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Unfortunately, the tradition of putting valuables in the tomb attracted looters. In the Middle Ages, left unattended, the Lycian tombs were looted and have survived until today empty and without doors.

The last tombs in Dalyan date from the Roman era. In the vicinity of the Turkish town there are 9 large tombs, designed as ancient temples and a dozen caves. One of the tombs stands out clearly from the others. There is a legend that Alexander of Macedon was buried there, but there is no evidence.

Lycian tombs in Dalian

Excursions to the Lycian tombs in Dalyan

Since it is forbidden to approach the Lycian tombs, tourists are limited to viewing the rocky necropolis from the opposite bank of the Dalyan River or from a boat during a boat trip. The boat trip is the most popular attraction for visitors to Dalyan, which includes a visit to İztuzu Turtle Beach, in addition to the tombs.

Lycian tombs in Dalian

The ancient city of Kaunos

Most often tourists are shown only the Tombs of King Kaunos, the ruler of the port city of ancient Caria. They are located a few kilometers from modern Dalyan, in the province of Mugla. However, further south there is an entire archaeological complex known as the Ancient City of Kaunos. Researchers have uncovered here the Heraklion Fortification, an ancient theater with an audience of 5000, a palestra with Roman baths, six temples and fragments of Hellenistic and Roman buildings.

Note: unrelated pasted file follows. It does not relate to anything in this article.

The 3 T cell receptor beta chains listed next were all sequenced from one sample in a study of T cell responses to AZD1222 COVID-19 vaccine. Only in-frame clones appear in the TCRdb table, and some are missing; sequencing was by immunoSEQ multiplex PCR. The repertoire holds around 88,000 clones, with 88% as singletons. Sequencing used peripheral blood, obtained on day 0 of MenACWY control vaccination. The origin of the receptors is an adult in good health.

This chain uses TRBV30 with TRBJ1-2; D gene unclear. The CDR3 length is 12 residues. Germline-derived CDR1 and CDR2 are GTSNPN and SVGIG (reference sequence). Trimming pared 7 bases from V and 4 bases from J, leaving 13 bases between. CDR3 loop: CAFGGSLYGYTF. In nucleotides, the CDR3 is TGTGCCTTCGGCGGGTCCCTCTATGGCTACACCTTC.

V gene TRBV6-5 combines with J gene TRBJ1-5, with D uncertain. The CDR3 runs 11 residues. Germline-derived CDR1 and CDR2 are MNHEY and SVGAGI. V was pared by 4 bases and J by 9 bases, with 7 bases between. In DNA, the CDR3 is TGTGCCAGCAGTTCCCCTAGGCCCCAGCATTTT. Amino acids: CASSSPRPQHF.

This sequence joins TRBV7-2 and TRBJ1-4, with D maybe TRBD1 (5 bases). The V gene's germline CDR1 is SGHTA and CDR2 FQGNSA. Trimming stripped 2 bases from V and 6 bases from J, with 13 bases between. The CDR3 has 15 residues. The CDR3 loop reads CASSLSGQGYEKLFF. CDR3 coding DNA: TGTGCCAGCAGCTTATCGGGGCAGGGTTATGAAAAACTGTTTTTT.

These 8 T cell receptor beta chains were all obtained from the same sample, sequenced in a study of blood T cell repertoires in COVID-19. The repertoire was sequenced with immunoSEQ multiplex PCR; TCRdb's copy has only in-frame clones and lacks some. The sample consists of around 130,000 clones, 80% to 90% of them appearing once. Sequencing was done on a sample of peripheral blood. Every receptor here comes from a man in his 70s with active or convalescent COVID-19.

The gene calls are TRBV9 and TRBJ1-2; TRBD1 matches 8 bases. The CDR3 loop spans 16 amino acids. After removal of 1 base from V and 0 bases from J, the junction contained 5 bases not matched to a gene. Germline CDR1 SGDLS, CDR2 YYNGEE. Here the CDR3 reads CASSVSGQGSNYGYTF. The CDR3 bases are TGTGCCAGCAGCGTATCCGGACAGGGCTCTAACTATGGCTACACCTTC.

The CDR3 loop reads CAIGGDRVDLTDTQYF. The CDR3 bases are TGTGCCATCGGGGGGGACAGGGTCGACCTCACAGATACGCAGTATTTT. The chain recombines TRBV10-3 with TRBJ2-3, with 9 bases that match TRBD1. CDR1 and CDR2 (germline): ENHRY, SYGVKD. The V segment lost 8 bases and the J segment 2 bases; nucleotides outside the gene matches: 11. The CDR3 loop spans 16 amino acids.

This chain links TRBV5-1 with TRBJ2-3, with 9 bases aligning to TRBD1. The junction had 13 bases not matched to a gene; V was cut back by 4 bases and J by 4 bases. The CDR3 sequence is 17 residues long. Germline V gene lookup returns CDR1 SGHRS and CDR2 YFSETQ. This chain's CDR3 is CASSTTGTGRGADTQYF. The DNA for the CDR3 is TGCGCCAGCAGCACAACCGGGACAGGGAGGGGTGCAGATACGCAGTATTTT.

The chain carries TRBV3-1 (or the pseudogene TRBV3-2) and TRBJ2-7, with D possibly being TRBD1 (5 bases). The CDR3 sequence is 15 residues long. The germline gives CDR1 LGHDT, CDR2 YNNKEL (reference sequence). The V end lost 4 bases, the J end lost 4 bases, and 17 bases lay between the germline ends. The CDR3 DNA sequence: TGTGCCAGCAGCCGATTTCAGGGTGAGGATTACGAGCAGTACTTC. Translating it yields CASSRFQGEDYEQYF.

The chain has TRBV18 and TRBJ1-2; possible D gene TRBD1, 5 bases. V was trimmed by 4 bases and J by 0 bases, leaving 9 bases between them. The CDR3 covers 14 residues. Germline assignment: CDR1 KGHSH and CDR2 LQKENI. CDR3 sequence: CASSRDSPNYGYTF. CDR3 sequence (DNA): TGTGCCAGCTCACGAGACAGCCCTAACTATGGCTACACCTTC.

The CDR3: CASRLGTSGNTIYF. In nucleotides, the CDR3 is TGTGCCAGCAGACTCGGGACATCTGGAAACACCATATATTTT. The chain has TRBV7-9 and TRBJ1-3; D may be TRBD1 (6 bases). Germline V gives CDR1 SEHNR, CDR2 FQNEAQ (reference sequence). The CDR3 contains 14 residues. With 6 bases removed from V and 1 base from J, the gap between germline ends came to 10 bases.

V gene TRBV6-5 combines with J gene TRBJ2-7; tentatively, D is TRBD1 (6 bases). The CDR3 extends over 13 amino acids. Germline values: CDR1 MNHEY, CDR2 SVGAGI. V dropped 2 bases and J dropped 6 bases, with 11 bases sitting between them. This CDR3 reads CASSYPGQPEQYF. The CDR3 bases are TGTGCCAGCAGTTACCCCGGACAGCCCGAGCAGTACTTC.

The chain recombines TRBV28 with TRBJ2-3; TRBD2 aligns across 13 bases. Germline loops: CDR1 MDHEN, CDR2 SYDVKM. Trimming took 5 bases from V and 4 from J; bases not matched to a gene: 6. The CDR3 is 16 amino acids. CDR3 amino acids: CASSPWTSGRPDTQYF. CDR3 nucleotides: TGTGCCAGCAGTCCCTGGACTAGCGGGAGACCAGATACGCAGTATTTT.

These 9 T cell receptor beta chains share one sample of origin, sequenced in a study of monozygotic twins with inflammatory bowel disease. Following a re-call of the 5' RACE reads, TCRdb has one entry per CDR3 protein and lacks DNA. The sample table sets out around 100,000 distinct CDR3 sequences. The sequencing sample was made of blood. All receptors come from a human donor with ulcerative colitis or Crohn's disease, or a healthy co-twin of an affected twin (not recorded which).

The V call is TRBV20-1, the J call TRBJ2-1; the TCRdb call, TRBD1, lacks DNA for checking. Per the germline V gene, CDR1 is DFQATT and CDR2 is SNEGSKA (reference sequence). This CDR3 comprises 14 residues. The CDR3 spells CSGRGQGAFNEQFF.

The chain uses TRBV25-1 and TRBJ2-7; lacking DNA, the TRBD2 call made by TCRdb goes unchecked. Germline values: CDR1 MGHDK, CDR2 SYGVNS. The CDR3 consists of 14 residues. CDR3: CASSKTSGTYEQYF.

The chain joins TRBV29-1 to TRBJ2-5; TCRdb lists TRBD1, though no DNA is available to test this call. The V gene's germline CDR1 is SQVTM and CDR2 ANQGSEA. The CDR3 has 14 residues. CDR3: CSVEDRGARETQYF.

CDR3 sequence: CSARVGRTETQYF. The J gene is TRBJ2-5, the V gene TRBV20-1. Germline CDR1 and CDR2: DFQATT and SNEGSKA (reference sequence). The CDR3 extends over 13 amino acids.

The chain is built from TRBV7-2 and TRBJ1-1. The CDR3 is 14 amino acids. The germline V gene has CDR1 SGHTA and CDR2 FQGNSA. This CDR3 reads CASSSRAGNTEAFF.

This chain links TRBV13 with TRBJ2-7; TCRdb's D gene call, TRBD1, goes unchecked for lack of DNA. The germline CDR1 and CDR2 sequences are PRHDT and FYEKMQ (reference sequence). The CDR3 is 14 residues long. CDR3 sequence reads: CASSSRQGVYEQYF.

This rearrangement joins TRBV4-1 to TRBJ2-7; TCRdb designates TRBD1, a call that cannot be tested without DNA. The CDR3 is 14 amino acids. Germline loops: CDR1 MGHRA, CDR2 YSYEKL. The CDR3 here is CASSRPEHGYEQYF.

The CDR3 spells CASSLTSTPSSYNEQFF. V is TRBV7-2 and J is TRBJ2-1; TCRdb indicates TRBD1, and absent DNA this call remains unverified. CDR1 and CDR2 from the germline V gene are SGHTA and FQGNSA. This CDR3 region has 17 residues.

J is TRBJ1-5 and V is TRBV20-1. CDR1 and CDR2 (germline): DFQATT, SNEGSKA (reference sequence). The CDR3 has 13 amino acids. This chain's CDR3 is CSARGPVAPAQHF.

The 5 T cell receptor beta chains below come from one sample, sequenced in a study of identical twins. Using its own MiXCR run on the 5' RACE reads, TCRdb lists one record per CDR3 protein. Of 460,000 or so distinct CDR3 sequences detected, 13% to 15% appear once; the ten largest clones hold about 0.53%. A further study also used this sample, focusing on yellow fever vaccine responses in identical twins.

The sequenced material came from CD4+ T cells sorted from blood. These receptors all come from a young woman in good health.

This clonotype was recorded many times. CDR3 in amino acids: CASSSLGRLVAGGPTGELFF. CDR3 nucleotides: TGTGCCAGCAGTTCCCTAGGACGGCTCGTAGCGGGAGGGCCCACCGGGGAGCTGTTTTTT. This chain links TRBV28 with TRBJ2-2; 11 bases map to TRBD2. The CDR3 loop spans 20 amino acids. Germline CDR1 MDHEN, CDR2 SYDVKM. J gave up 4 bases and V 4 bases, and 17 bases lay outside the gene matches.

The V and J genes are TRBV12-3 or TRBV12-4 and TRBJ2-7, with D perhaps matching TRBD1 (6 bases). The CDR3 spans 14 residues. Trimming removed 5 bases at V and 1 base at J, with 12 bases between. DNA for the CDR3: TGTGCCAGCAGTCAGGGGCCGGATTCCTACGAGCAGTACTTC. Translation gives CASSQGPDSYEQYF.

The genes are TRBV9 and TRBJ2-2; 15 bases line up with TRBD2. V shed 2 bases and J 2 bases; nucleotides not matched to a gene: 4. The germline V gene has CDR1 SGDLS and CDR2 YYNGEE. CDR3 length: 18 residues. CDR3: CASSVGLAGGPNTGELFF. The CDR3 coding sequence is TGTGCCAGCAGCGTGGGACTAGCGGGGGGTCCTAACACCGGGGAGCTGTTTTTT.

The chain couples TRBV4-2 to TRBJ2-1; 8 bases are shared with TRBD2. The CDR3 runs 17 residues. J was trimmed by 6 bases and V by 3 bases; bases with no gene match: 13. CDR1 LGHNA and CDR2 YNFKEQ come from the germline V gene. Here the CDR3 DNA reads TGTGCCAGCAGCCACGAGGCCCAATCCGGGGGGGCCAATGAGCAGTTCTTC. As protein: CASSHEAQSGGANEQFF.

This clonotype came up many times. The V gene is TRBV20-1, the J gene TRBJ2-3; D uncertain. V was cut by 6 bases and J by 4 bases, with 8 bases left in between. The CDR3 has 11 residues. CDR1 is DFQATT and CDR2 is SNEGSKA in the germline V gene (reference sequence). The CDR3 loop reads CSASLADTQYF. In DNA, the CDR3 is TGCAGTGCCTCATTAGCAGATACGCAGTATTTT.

It is difficult to get to Kaunos by land, so it is better to know the rules beforehand and arrange a boat trip.

Kaunos on google panorama:

Lycian tombs in other cities in Turkey

In addition to Dalyan, there are large funerary complexes in Fethiye and Demre. In Fethiye, the landmark is known as the Tomb of Amintas . It has an impressive scale – about 12 meters in height.

Perhaps the most impressive are the Lycian tombs in the ancient city of Demre Mira . In addition to the grandiose burial complex in Demre, the ancient amphitheater and the Church of St. Nicholas have been preserved.

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Working hours and rates

Please note that there is a charge to visit the town of Kaunos and the Lycian tombs (where access is permitted). When purchasing a tour in advance, please verify whether the tickets are included in the price.

You can see the ancient tombs in Dalyan throughout the year: from April to October the boat tours are from 09:00 to 19:00, from November to March until 17:00.